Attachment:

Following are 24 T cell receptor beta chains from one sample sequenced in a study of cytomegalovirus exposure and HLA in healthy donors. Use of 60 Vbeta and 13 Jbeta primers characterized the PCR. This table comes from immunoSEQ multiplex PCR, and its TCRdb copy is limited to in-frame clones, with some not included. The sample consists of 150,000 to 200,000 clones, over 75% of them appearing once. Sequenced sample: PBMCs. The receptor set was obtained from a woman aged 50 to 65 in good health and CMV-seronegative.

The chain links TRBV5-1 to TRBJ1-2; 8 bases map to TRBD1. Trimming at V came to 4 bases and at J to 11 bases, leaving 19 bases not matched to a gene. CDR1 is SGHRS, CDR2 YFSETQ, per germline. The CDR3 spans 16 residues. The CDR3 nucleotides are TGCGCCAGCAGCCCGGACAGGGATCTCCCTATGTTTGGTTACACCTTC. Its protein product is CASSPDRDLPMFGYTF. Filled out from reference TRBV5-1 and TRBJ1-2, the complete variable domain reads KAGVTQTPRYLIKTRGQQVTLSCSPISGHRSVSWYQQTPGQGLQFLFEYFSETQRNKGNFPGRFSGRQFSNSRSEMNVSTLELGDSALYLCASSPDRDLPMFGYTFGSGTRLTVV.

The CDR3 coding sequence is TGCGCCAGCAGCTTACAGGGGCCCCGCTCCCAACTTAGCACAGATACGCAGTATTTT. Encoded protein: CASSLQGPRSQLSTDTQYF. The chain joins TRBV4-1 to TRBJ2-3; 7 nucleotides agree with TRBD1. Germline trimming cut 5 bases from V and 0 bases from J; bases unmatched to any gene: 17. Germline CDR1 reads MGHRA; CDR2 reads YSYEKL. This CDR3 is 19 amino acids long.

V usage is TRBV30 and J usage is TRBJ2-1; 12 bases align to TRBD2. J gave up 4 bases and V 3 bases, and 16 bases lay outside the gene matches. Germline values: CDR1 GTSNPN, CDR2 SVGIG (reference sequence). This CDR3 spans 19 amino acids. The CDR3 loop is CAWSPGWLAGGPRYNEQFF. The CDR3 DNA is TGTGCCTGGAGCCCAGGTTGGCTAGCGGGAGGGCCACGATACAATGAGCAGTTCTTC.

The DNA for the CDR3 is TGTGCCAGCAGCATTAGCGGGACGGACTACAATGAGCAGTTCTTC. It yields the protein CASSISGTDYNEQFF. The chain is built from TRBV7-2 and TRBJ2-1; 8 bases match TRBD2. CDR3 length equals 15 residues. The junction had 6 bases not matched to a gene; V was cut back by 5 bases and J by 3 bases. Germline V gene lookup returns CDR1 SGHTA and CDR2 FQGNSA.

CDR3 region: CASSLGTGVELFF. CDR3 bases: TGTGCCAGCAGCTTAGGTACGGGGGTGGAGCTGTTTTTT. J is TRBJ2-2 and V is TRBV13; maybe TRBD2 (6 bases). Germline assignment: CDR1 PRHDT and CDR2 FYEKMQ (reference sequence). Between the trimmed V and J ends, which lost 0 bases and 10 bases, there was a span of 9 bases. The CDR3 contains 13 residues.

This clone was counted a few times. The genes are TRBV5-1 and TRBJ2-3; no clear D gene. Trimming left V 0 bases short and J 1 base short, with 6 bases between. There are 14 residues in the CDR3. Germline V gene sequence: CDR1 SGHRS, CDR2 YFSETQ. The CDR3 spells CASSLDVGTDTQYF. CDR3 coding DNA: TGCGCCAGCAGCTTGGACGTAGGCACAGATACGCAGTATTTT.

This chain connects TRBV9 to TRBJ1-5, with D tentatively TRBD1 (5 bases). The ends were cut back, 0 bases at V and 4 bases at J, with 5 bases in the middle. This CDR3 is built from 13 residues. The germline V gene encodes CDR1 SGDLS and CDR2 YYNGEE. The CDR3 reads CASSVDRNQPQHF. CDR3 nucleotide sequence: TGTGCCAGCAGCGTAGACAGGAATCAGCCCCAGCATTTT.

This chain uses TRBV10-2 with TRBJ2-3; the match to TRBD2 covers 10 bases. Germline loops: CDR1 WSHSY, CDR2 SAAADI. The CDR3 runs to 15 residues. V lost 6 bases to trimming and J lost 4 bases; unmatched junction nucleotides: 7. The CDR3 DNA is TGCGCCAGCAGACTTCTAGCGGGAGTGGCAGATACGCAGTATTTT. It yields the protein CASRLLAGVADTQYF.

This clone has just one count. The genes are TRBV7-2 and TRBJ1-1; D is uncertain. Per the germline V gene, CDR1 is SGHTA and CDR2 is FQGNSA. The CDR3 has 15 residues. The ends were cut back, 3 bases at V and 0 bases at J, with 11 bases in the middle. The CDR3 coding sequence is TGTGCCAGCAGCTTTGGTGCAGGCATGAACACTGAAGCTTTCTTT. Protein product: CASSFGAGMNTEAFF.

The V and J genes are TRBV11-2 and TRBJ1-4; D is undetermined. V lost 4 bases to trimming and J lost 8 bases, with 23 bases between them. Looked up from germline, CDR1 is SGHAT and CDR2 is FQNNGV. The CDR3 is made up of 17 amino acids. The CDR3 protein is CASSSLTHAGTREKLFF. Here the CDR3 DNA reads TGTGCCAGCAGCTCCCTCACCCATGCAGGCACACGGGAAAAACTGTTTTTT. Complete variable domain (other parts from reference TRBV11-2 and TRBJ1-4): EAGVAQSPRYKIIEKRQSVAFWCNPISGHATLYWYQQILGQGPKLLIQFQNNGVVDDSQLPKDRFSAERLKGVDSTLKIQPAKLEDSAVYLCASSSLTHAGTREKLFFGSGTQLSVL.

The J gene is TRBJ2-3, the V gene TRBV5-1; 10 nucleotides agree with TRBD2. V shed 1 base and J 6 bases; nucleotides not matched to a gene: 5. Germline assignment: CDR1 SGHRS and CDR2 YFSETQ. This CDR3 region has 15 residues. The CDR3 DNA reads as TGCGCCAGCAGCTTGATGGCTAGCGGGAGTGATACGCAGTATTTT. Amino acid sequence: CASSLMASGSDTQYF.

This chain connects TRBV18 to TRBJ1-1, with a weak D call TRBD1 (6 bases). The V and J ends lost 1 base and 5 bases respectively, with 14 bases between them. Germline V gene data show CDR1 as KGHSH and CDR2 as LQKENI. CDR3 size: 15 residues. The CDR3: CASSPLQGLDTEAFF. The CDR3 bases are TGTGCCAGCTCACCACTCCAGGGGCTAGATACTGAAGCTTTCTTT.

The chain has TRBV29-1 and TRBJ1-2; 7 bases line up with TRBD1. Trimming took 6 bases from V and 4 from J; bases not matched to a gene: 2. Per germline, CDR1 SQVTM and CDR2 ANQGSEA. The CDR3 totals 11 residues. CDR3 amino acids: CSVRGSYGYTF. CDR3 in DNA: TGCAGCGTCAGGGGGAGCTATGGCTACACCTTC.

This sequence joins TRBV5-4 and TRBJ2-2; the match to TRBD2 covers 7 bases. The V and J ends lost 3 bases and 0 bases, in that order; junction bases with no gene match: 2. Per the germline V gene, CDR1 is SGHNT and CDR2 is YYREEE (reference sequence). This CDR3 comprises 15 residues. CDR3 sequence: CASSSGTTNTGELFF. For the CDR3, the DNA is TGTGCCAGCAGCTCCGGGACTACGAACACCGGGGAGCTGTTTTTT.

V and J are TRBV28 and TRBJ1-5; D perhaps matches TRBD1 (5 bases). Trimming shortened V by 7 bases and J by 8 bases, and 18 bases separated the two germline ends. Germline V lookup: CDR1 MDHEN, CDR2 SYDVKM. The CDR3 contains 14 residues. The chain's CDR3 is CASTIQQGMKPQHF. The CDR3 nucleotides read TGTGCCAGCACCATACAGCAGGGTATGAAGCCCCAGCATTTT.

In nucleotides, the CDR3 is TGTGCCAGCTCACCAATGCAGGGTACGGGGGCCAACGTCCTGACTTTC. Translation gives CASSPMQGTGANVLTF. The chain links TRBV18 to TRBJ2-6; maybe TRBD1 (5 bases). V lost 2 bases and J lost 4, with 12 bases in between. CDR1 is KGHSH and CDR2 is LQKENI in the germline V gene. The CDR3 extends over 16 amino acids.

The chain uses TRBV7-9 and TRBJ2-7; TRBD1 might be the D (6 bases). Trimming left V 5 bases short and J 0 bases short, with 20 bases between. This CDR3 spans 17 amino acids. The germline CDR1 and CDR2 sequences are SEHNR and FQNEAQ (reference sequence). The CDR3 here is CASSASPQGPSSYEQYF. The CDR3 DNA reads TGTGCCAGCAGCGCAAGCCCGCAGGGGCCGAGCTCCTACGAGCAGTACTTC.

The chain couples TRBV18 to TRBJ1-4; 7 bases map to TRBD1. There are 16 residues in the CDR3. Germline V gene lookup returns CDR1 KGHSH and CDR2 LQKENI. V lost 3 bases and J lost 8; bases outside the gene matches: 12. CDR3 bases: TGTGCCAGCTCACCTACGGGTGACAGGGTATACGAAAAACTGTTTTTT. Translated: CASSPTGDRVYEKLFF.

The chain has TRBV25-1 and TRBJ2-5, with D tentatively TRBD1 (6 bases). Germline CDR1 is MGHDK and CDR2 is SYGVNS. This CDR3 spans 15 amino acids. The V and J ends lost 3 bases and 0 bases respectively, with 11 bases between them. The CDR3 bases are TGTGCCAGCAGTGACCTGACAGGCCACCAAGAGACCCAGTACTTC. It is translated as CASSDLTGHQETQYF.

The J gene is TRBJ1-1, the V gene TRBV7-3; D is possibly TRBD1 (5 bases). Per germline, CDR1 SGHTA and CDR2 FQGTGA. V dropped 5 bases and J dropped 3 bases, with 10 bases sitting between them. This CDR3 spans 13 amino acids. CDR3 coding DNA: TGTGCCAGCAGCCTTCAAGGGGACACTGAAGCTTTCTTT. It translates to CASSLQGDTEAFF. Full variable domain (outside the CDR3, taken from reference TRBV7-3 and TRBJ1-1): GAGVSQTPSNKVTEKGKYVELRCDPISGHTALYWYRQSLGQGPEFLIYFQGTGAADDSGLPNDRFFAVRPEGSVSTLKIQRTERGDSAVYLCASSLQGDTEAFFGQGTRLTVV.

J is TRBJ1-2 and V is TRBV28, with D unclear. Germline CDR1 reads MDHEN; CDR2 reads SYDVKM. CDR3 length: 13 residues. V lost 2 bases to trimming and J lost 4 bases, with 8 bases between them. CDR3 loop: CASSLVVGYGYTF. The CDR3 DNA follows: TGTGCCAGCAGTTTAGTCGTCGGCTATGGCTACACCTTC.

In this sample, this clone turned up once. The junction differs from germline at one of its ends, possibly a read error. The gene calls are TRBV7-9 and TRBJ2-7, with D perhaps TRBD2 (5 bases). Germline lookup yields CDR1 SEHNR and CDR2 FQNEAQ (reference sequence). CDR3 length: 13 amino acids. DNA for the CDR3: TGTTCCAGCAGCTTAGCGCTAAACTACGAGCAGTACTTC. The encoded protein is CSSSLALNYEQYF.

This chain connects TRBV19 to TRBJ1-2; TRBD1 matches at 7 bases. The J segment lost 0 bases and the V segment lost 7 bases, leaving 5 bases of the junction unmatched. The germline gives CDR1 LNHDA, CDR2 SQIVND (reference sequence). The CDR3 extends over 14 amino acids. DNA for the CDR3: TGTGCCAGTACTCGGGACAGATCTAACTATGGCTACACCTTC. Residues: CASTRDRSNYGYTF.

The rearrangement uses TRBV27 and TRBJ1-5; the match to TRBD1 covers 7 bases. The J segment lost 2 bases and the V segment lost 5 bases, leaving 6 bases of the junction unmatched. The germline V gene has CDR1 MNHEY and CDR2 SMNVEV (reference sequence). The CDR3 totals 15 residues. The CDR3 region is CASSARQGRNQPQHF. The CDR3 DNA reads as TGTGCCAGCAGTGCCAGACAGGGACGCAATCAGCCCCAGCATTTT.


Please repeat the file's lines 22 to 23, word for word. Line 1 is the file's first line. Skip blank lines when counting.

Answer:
J is TRBJ1-2 and V is TRBV28, with D unclear. Germline CDR1 reads MDHEN; CDR2 reads SYDVKM. CDR3 length: 13 residues. V lost 2 bases to trimming and J lost 4 bases, with 8 bases between them. CDR3 loop: CASSLVVGYGYTF. The CDR3 DNA follows: TGTGCCAGCAGTTTAGTCGTCGGCTATGGCTACACCTTC.

In this sample, this clone turned up once. The junction differs from germline at one of its ends, possibly a read error. The gene calls are TRBV7-9 and TRBJ2-7, with D perhaps TRBD2 (5 bases). Germline lookup yields CDR1 SEHNR and CDR2 FQNEAQ (reference sequence). CDR3 length: 13 amino acids. DNA for the CDR3: TGTTCCAGCAGCTTAGCGCTAAACTACGAGCAGTACTTC. The encoded protein is CSSSLALNYEQYF.